For the sea is an insidious neighbor which makes itself agreeable to the daily interaction [between good soil and good harbors], but is salt and bitter inasmuch as it fills the country with tradesmen’s business, and the souls of the country with deceit, and the body politic with distrust–each seeking advantage over his fellow man and neighboring states.

These social evils are to some extent counteracted if the soil produces something of everything; and, if it is a rough and highland country . . . it will not be able to do so.  If it could not, it would produce a large export surplus and would attract to itself the equivalent import of gold and silver currency–and that is the greatest moral disaster that can overtake a country.

[As for sea power], it would have profited the Athenians to lose seventy times seven children a year to the tyrant Minos [referring here to the ancient legend of the Minotaur] before turning themselves in defense to a sea power instead of heavy infantry, and so lose the  power of standing fast, acquiring instead the habit of perpetually jumping ashore and then running back to their ships at a run hardly after landing.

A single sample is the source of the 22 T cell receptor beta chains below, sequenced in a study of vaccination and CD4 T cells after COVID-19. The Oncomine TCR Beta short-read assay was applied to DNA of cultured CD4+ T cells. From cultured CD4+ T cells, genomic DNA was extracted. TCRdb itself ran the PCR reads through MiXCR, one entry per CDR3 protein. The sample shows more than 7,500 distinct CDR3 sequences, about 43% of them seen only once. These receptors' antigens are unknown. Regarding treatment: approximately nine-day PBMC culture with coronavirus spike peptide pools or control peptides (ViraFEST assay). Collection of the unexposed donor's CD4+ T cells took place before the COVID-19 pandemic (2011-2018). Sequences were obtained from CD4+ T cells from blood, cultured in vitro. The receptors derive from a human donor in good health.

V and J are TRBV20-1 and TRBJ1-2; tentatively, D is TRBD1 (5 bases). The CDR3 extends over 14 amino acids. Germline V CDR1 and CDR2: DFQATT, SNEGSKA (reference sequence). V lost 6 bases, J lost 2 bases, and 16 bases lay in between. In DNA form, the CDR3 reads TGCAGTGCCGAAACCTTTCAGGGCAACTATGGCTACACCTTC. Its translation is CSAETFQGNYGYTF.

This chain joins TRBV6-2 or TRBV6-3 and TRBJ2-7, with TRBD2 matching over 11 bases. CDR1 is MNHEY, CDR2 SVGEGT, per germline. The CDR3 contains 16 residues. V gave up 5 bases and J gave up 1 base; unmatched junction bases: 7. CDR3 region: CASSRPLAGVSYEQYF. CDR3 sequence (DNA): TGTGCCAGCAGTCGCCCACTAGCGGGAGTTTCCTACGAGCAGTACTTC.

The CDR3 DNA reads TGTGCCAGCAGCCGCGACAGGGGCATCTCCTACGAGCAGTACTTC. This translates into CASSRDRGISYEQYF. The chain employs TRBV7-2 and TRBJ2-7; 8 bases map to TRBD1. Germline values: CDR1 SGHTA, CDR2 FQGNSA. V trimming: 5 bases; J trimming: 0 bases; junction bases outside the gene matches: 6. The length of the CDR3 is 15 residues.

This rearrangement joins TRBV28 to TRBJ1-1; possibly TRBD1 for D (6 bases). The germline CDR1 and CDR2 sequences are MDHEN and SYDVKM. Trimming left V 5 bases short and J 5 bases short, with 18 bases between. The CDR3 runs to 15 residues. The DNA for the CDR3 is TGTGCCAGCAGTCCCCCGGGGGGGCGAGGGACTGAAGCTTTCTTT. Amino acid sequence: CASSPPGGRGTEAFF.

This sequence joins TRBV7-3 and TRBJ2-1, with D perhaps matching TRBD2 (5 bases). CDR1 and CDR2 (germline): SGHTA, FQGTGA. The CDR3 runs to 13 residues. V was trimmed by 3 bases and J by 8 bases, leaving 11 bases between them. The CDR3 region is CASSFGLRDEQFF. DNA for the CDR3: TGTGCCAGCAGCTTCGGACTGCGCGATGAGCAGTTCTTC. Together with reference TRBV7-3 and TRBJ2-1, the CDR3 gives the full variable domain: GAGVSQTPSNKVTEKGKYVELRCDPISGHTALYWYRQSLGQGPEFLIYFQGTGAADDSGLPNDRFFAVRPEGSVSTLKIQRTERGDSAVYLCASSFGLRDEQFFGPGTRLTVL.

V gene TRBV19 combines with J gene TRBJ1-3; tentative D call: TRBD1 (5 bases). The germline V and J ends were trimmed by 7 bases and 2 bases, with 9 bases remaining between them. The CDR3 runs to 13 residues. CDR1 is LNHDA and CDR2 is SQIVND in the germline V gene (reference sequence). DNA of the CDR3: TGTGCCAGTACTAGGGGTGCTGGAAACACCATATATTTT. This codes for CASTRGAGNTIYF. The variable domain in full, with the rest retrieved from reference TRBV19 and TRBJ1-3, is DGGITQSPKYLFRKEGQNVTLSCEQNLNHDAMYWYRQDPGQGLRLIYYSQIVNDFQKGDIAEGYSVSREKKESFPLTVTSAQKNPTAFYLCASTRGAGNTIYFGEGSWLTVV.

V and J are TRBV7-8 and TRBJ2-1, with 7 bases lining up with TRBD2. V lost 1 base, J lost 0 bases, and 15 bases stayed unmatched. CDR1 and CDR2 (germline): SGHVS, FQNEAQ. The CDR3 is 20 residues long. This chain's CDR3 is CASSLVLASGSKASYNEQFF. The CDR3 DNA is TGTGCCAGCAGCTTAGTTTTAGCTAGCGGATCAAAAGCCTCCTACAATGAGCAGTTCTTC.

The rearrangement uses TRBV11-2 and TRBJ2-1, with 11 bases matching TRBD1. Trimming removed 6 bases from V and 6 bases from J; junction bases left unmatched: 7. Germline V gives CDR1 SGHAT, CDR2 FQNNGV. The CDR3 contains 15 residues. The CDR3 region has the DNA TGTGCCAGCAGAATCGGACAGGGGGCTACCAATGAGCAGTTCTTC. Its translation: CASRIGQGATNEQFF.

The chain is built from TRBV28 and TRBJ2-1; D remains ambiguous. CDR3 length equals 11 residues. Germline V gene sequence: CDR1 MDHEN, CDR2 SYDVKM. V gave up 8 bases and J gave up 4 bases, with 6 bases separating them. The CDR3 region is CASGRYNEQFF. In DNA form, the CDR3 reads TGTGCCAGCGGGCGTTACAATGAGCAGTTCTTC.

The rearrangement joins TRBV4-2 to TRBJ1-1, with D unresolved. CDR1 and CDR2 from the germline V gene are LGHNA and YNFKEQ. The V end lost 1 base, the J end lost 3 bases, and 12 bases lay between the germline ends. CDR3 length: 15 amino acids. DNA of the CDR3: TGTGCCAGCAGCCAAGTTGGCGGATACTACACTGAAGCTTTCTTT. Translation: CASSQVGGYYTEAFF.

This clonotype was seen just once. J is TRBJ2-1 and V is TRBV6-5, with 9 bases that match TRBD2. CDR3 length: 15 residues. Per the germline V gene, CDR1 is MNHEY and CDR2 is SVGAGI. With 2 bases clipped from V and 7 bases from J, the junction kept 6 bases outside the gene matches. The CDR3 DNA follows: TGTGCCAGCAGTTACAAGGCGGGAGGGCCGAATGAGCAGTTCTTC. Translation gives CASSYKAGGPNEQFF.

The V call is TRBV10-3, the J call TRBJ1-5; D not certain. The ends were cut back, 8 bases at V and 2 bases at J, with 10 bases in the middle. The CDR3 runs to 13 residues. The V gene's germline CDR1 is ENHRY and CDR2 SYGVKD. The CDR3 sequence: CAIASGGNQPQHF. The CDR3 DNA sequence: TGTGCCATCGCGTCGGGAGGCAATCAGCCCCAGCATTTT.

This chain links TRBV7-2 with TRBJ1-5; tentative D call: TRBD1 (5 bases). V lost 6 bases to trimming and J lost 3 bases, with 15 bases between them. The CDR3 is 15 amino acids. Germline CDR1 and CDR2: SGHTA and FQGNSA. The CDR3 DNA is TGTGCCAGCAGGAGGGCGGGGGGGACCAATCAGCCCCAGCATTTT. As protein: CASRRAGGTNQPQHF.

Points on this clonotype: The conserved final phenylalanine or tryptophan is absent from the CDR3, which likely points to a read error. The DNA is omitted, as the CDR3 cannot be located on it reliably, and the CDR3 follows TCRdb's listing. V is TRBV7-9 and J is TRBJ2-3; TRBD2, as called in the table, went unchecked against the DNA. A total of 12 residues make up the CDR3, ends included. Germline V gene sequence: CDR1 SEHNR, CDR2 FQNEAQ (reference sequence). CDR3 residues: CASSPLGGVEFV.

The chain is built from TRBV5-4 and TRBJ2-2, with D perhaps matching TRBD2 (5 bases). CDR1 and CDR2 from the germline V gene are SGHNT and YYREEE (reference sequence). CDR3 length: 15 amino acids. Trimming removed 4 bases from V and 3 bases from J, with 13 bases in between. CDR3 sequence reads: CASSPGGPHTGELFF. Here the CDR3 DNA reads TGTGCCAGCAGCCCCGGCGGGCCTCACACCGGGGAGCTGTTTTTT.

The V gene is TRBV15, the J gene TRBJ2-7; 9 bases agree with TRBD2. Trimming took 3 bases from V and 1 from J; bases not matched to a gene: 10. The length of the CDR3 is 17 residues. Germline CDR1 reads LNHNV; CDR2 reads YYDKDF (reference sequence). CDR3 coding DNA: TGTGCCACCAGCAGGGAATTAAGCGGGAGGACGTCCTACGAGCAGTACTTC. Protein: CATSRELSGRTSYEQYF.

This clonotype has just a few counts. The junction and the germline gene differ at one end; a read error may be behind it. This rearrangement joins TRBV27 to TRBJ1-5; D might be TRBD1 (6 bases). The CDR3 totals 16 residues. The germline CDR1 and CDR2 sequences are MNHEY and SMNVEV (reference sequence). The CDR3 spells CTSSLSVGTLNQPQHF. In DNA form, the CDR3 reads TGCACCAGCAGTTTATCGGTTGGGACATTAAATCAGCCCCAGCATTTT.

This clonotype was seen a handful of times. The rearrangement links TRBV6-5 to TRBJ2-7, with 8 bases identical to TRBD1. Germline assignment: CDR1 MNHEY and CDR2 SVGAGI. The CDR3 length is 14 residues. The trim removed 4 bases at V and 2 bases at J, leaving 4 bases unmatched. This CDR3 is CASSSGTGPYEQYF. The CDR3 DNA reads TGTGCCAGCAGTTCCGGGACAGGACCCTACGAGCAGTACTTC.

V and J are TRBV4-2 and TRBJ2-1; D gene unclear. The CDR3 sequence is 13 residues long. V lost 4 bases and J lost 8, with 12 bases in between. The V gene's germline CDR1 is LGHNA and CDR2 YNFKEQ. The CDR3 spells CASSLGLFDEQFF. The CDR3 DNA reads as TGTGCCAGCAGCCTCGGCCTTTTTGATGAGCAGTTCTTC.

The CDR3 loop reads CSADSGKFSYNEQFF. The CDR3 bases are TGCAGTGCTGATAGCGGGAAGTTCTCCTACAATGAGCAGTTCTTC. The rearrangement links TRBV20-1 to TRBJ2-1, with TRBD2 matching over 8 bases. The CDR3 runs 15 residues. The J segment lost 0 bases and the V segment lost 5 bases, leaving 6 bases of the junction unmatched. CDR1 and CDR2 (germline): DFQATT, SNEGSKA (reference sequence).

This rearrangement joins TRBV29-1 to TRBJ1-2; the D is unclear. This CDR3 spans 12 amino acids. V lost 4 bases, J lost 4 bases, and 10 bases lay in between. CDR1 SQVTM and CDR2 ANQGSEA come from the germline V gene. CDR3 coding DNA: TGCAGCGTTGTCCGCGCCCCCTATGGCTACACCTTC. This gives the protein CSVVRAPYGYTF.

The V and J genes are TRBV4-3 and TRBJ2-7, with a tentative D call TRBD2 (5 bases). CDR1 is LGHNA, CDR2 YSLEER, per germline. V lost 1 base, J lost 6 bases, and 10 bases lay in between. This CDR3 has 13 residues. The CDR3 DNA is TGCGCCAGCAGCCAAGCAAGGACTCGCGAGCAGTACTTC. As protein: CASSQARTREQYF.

This method of warfare erases any sense of shame at being too cowardly to risk one’s life by standing one’s ground and receiving the enemy’s attack.  It suggests facile and “plausible” excuses for taking to one’s heels–never of course in disorder but always “according to plan.”

There is nothing so demoralizing for infantry as their allied fleet riding at anchor in their rear.  Why, even lions, if they took to tactics of that sort, would run away from deer.